Then there's my irrational side.

One of the best (in hindsight) aspects of the  year I spend living abroad  was that I confronted my irrationality. My irrational side was  present long before I ever started living abroad, of course, and I dealt with plenty of irrational impulses (like everybody).  But I didn't really confront or understand the power of  Turtle The Completely Irrational till I was in Europe. And dealing with homesickness.


I started feeling homesickness about 4 months after leaving home. I felt like my mind had turned into a high-tech movie theatre that provided me with (highly idealized) images of Canada and my past life 24 hours a day. It didn't matter what I was doing. It didn't matter what I was thinking. I lived in a twilight zone of deja vu where memory leaned out of the past and ripped out the fabric of the present. At the worst moments, ever fibre of my body and mind told me to get a plane ticket and go back home. Immediately.

One thing stopped me, and that was because I was able to recognize these thoughts as irrational. My strongest impulse was to go back home so I could go to British Columbia in the summer time, like I used to do as a child on vacation. But it was the middle of winter. Even if I hopped on a plane that moment and was back in Canada, there was no way I could make the images in my mind reality.

Once I'd figured that out, I could give my rational mind some space to reach the other following conclusions:

1) I hadn't yet accomplished what I wanted to do by going abroad, so if I went home immediately I would not be happy with the decision in  the long run
2) I could have many great experiences by staying in Europe for the time being. I needed to live in the present.
3) Major decisions should be made (mostly) rationally
4) I couldn't ignore or shut down the irrational side my mind. But I could accept it while not letting it control me.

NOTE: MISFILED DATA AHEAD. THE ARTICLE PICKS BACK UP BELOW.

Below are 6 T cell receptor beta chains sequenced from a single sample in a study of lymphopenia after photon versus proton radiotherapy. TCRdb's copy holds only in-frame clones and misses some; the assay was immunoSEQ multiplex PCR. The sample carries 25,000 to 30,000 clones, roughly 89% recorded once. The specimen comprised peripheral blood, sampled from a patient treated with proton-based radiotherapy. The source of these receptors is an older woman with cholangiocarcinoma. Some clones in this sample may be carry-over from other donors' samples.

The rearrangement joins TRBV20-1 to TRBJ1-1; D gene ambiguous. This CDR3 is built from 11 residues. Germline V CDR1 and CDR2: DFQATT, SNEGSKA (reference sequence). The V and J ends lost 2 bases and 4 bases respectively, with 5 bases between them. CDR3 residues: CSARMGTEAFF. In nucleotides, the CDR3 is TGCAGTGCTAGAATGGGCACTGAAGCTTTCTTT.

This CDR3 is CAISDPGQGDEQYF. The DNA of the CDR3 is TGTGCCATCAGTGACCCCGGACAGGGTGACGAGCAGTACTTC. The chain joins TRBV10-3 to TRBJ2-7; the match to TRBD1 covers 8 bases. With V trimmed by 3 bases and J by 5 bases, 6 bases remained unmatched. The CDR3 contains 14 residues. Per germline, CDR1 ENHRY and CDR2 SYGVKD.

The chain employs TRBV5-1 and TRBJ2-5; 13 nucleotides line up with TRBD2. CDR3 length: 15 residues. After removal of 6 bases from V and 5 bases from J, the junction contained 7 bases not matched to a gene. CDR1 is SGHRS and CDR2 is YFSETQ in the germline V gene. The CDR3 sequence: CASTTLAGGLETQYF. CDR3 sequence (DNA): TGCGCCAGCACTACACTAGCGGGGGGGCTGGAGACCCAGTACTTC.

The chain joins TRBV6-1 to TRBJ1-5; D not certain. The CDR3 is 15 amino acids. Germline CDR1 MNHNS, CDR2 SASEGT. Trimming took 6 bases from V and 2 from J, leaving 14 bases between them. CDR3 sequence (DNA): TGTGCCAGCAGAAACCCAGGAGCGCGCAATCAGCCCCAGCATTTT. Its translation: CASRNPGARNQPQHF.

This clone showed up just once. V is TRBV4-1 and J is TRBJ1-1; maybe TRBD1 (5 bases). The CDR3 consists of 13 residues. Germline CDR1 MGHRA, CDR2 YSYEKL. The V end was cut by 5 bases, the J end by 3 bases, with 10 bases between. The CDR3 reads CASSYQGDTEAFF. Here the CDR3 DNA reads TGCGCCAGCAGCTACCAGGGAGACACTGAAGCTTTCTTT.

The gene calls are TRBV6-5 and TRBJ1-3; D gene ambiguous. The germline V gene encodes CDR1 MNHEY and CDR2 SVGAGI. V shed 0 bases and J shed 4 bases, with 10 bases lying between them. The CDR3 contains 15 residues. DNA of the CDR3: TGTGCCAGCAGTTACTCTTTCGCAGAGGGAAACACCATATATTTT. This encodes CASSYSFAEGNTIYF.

I ended up staying in Europe several more months and having some great experiences and growing as a person.  When things got crazy I hopped on a bus, got out of the city, and spent hours walking in the hills by the sea, surrounding myself with beauty and calm.  The homesickness faded after a couple of months, leaving me instead with a heightened appreciation and love of what I had left behind. A few months later, I did happily return to Canada to stay, but not because of Irrational Turtle's prompting.  And having met Irrational Turtle, I learned to recognize her style. In other words, I learned to separate myself from my irrational thoughts, kind of, which is why I'm talking about myself partly in the 3rd person, which may sound pretty daft, I realize. Call it another coping mechanism.

Irrational Turtle has been back, with some new tricks, since we started trying to conceive.

On one hand, I think I'm being pretty rational. When we started TTC, I read up on pregnancy, childbirth and infancy, etc. Mr. Turtle and I talked about what we want our family to be like.  When IF entered the picture, we started learning about that. On the other hand...

There is. No Way. I can reach  the end of a menstrual cycle without picturing an embryo growing in there, imagining giving people news, counting forward to the months to a birthdate, mentally rearranging my life around a pregnancy. I do it every month. I don't tell anyone. Sometimes I deny to myself that I do it. But I do.  I don't know how much mental and emotional energy goes into this exercise. A lot. I can't admit to people what I'm doing. They just see me tired and preoccupied and sometimes apathetic.

For the first few months I would google early pregnancy symptoms, and stare at The First Week on the Endowment for Human Development's website. (What an incredible website that is.) Eventually I stopped doing that. I haven't even charted this cycle, which was when we learned about the male factor IF. I used the Ovacue up until ovulation, or possibly a day or two before, then stopped using it.

Now, at the end of the cycle, I still wonder if, if. Maybe Mr. Turtle had a good day the day we BD'd.  Maybe he just happened to give a bad sample the day of that sperm analysis. Maybe everybody is just wrong about everything and I'll get pregnant anyway. As long as AF isn't here, it could mean it happened, right?